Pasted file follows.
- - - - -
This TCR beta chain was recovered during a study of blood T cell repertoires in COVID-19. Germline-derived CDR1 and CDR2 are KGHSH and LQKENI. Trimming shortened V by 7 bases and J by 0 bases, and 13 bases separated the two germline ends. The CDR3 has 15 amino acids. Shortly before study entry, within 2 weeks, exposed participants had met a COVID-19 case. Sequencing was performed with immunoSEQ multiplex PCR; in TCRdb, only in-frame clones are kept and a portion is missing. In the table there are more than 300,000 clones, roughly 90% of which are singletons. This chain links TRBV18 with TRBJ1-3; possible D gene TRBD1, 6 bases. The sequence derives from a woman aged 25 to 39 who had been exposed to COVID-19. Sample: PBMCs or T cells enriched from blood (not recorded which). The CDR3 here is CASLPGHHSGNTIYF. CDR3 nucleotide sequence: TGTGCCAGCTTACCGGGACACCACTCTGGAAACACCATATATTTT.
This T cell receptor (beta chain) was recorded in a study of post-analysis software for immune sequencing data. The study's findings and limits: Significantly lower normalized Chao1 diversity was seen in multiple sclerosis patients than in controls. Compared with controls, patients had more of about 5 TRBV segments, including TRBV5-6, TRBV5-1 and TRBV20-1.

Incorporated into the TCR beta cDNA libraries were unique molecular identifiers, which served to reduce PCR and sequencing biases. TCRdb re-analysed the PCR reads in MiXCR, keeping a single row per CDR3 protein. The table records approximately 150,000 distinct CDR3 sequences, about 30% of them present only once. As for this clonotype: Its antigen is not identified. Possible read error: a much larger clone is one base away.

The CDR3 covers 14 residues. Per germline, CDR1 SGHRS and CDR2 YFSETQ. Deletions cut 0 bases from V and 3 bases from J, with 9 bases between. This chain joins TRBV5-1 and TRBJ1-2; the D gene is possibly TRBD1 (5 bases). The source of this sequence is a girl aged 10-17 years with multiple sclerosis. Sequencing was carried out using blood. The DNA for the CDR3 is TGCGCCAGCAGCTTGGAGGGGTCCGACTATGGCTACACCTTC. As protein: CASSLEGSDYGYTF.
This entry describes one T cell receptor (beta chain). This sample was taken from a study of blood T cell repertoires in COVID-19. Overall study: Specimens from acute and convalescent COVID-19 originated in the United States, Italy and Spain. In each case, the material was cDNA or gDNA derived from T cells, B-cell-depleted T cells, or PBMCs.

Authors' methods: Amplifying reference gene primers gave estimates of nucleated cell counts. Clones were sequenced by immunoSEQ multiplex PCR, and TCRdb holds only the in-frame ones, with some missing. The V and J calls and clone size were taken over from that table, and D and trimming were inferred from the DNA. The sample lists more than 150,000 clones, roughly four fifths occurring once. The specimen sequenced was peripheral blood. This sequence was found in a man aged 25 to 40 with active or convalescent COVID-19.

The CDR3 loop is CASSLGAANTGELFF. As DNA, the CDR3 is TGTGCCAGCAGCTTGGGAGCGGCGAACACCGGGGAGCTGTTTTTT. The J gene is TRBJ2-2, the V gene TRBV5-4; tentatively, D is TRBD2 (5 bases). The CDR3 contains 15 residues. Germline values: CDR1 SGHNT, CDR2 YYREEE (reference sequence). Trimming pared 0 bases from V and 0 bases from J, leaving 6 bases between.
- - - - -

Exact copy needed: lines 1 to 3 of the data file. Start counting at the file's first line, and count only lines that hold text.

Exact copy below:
This TCR beta chain was recovered during a study of blood T cell repertoires in COVID-19. Germline-derived CDR1 and CDR2 are KGHSH and LQKENI. Trimming shortened V by 7 bases and J by 0 bases, and 13 bases separated the two germline ends. The CDR3 has 15 amino acids. Shortly before study entry, within 2 weeks, exposed participants had met a COVID-19 case. Sequencing was performed with immunoSEQ multiplex PCR; in TCRdb, only in-frame clones are kept and a portion is missing. In the table there are more than 300,000 clones, roughly 90% of which are singletons. This chain links TRBV18 with TRBJ1-3; possible D gene TRBD1, 6 bases. The sequence derives from a woman aged 25 to 39 who had been exposed to COVID-19. Sample: PBMCs or T cells enriched from blood (not recorded which). The CDR3 here is CASLPGHHSGNTIYF. CDR3 nucleotide sequence: TGTGCCAGCTTACCGGGACACCACTCTGGAAACACCATATATTTT.
This T cell receptor (beta chain) was recorded in a study of post-analysis software for immune sequencing data. The study's findings and limits: Significantly lower normalized Chao1 diversity was seen in multiple sclerosis patients than in controls. Compared with controls, patients had more of about 5 TRBV segments, including TRBV5-6, TRBV5-1 and TRBV20-1.

Incorporated into the TCR beta cDNA libraries were unique molecular identifiers, which served to reduce PCR and sequencing biases. TCRdb re-analysed the PCR reads in MiXCR, keeping a single row per CDR3 protein. The table records approximately 150,000 distinct CDR3 sequences, about 30% of them present only once. As for this clonotype: Its antigen is not identified. Possible read error: a much larger clone is one base away.